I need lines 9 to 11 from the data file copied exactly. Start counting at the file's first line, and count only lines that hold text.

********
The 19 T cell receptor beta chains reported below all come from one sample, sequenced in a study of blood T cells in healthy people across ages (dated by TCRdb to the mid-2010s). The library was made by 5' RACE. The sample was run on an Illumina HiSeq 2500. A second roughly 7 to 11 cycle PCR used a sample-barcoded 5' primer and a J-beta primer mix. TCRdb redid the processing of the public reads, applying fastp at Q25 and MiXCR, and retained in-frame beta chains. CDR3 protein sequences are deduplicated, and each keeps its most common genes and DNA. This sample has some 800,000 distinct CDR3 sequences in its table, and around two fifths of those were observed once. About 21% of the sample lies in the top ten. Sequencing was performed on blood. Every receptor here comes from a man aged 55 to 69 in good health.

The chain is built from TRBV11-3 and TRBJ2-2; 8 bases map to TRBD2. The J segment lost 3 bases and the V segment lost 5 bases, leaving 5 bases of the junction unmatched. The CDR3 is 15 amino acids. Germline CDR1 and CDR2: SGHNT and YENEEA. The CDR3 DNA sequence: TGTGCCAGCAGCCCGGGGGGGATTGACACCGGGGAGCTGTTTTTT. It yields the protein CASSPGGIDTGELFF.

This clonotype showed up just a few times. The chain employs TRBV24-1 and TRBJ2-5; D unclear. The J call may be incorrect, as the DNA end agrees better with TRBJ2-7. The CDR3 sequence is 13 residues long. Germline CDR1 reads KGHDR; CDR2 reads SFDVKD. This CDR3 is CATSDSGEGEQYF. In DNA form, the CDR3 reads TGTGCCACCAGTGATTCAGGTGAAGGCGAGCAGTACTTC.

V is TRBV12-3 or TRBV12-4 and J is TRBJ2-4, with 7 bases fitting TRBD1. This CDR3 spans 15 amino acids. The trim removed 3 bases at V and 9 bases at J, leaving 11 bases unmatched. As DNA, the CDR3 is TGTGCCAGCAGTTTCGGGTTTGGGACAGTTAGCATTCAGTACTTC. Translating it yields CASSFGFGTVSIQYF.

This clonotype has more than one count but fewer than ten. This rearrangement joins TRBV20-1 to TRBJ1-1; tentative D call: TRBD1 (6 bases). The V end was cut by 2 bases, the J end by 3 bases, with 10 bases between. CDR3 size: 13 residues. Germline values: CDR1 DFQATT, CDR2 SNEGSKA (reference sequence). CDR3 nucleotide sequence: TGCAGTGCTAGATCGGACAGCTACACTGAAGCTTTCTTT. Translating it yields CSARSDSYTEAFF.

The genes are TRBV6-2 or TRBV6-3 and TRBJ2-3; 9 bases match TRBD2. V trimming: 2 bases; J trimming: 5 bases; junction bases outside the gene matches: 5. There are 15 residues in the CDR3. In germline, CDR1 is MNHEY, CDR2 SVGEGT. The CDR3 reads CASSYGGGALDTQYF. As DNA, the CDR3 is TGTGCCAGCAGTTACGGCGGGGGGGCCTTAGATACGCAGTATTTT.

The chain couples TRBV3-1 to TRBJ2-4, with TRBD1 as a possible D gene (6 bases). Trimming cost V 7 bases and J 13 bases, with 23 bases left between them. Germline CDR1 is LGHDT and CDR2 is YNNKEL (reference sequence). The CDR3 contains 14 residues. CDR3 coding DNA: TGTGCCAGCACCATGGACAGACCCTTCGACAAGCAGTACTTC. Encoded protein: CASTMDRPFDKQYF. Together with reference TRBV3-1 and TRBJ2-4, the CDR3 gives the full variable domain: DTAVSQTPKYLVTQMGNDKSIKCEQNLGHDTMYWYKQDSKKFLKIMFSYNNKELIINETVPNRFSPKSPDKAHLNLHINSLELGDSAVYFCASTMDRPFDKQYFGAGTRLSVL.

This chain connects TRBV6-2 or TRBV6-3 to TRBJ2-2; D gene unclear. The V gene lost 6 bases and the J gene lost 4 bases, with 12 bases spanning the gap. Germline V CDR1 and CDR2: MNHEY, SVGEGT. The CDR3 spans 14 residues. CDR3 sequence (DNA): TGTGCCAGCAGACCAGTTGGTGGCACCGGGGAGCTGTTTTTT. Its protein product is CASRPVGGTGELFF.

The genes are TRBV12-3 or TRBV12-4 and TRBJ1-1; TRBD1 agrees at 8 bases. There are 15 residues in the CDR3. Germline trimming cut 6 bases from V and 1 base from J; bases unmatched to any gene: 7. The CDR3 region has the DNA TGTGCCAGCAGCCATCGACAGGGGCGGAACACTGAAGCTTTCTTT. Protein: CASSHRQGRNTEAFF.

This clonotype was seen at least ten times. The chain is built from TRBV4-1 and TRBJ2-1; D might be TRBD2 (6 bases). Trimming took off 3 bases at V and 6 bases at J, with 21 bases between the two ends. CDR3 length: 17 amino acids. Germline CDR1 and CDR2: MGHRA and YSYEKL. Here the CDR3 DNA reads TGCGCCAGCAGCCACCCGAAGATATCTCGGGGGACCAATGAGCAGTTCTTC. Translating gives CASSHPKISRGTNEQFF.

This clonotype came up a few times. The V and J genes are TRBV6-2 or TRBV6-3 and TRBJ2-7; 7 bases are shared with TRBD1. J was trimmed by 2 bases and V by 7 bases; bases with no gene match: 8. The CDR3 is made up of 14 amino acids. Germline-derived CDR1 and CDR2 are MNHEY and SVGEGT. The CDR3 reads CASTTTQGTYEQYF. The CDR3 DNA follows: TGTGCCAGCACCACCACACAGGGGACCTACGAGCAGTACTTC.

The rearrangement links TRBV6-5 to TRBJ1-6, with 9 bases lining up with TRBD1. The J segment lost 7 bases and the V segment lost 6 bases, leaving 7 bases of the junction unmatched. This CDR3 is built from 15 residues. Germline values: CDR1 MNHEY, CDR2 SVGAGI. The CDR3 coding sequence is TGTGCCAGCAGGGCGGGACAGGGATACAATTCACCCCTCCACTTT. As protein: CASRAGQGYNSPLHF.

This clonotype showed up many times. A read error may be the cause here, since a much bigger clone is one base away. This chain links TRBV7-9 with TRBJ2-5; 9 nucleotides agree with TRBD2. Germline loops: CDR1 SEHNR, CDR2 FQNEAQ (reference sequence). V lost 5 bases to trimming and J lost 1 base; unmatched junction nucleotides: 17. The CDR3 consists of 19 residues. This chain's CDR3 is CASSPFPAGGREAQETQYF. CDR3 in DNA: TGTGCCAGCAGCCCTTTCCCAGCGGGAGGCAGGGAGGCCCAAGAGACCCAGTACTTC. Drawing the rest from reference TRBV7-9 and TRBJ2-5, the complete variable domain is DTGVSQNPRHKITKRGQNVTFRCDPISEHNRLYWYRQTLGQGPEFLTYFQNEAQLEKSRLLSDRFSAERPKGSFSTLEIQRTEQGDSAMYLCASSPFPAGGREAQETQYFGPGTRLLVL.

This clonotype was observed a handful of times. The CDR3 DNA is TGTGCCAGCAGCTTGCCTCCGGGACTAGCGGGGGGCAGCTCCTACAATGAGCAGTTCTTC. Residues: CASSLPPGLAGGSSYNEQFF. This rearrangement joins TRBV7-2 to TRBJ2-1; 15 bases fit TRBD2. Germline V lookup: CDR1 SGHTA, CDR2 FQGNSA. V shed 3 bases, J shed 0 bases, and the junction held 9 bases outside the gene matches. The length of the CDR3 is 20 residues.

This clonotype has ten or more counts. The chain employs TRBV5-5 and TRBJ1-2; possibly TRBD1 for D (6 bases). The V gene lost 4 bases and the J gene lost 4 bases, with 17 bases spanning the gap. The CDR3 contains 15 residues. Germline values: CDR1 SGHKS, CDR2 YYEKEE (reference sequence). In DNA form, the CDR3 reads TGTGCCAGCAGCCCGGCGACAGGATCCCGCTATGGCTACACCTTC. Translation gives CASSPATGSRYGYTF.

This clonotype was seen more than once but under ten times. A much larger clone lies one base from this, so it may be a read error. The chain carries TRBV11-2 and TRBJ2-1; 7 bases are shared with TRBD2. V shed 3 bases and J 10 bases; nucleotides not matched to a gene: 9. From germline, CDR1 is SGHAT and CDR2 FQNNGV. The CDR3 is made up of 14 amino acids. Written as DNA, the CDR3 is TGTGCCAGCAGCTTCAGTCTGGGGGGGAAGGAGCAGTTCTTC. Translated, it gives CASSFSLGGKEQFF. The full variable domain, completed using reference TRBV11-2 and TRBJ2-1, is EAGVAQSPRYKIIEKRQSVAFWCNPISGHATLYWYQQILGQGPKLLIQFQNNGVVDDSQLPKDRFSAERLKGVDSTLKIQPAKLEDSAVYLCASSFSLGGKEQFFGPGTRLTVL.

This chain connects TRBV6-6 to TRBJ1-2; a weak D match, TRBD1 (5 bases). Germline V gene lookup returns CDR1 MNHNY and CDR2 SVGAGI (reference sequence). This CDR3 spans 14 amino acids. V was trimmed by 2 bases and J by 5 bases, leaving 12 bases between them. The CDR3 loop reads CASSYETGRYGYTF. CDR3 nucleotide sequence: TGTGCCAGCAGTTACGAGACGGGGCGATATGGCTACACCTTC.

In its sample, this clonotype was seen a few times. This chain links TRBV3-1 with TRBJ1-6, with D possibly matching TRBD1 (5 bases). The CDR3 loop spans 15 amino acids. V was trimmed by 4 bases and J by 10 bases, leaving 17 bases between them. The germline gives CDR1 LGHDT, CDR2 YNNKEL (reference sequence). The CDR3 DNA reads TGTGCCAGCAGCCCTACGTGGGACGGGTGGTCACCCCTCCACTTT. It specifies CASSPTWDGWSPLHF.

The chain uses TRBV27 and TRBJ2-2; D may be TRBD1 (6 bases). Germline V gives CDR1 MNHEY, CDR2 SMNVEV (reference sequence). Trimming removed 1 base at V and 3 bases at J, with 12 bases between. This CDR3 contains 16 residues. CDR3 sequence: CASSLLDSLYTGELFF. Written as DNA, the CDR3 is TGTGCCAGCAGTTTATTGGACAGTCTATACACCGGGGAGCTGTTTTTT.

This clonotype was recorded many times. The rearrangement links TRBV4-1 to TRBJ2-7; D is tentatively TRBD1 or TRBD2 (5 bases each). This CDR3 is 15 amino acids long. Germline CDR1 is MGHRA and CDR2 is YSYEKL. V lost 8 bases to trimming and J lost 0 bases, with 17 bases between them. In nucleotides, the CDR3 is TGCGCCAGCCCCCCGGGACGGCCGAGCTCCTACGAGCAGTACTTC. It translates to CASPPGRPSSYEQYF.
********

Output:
The genes are TRBV12-3 or TRBV12-4 and TRBJ1-1; TRBD1 agrees at 8 bases. There are 15 residues in the CDR3. Germline trimming cut 6 bases from V and 1 base from J; bases unmatched to any gene: 7. The CDR3 region has the DNA TGTGCCAGCAGCCATCGACAGGGGCGGAACACTGAAGCTTTCTTT. Protein: CASSHRQGRNTEAFF.

This clonotype was seen at least ten times. The chain is built from TRBV4-1 and TRBJ2-1; D might be TRBD2 (6 bases). Trimming took off 3 bases at V and 6 bases at J, with 21 bases between the two ends. CDR3 length: 17 amino acids. Germline CDR1 and CDR2: MGHRA and YSYEKL. Here the CDR3 DNA reads TGCGCCAGCAGCCACCCGAAGATATCTCGGGGGACCAATGAGCAGTTCTTC. Translating gives CASSHPKISRGTNEQFF.

This clonotype came up a few times. The V and J genes are TRBV6-2 or TRBV6-3 and TRBJ2-7; 7 bases are shared with TRBD1. J was trimmed by 2 bases and V by 7 bases; bases with no gene match: 8. The CDR3 is made up of 14 amino acids. Germline-derived CDR1 and CDR2 are MNHEY and SVGEGT. The CDR3 reads CASTTTQGTYEQYF. The CDR3 DNA follows: TGTGCCAGCACCACCACACAGGGGACCTACGAGCAGTACTTC.